Los Angeles record label Brainfeeder has a new addition to the family: Thundercat. The phenomenal bassist, Stephen Bruner, is capable of both creating a tight rhythm section and shredding until his strings are worn. Although The Golden Age of Apocalypse is Bruner’s debut album, he’s been involved with the music business for quite some time. He was the bassist for Suicidal Tendencies after Robert Trujillo went on to play with Metallica. He’s worked with Snoop Dog and Erykah Badu. He’s seen as the protégé of Steve Ellison, better known as Flying Lotus. Ellison produced The Golden Age of Apocalypse, but it isn’t the first time the two musicians have worked together. Bruner contributed basslines and vocals to Cosmogramma and Pattern+Grid World.
The Golden Age of Apocalypse kicks off with a nostalgic sample from the animated series ThunderCats before jumping into “Daylight.” A warped, almost wobbly synth line takes off as a sharp electronic beat taps in the background. Bruner’s basslines slide along with the synth, blending in before he repeatedly sings “Open your eyes/Daylight.” Keys are brought in to accompany the rest of the music courtesy of Austin Peralta, a fellow Brainfeeder label mate.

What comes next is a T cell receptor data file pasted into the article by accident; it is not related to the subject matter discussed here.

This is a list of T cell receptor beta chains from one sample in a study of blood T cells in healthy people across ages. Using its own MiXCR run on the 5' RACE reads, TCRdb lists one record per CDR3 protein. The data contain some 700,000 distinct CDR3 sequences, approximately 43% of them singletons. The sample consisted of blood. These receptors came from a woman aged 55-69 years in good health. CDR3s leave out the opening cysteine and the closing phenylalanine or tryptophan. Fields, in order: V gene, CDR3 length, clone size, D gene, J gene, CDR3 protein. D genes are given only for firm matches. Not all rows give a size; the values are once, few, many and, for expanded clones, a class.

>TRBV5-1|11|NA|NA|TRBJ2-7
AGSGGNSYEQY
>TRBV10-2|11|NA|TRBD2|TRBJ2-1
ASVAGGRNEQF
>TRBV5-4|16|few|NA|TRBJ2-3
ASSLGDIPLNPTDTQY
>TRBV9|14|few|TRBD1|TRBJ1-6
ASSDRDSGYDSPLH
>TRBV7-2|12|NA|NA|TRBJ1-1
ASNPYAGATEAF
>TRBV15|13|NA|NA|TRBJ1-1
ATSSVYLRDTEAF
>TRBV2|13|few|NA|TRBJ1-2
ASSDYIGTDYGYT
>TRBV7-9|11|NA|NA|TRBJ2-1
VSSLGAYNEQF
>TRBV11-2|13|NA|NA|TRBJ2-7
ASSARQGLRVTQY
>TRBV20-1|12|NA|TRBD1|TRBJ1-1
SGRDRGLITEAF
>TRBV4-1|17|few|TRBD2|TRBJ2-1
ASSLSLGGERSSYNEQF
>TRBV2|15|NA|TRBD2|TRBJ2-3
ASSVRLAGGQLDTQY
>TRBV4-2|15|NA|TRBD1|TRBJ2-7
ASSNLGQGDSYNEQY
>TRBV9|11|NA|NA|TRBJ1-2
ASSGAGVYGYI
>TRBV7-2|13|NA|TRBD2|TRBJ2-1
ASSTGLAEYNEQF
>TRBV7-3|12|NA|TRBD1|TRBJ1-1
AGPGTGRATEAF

“Fleer Ultra” comes complete with thumping bass, shakers and funky synth. It’s the first danceable track of the album, but certainly not the last. Thumping bass and a steady beat create a funky shuffle of a rhythm on “It Really Doesn’t Matter To You.” The instrumental track feels like a great improvisational jam session between musicians that truly love what they do. “Jamboree” is another track that’s perfect for the dance floor. Cymbal taps come out like bullets from a machine gun over some electronically enhanced fuzz. “Walkin’” is another hip-shaking track that disco junkies could strut down the street to as this blares from their headphones.
But this isn’t just a boogie-until-you-drop sort of album. It has its softer moments as well. “Is It Love?” has a combination of phased-out bass, subtle tambourine, mild drumming and echoed vocals that create a dreamlike haze. The jazzy keyboard solo that starts around the two-minute mark blends into a horn solo, which then blends to a shredding bass solo from Bruner. A chord progression on an acoustic guitar and some swirling, atmospheric synth on “Seasons” turn into a steady track about love and heartache. Bruner croons “Seasons blow away, but the love is just the same/Each time you go away, but the love won’t let me stay/Each time you go away, but the love won’t hurt today/Seasons blow away, but the love still hurts the same” over the occasional spastic bassline and light keys.
I haven’t been this impressed with a bassist since my dad first showed me Les Claypool. The Golden Age of Apocalypse is a great album that shows Bruner utilizing all of his bass wizardry. Although the bassist has been in the music business for a while, Brainfeeder is where he’s made his home.
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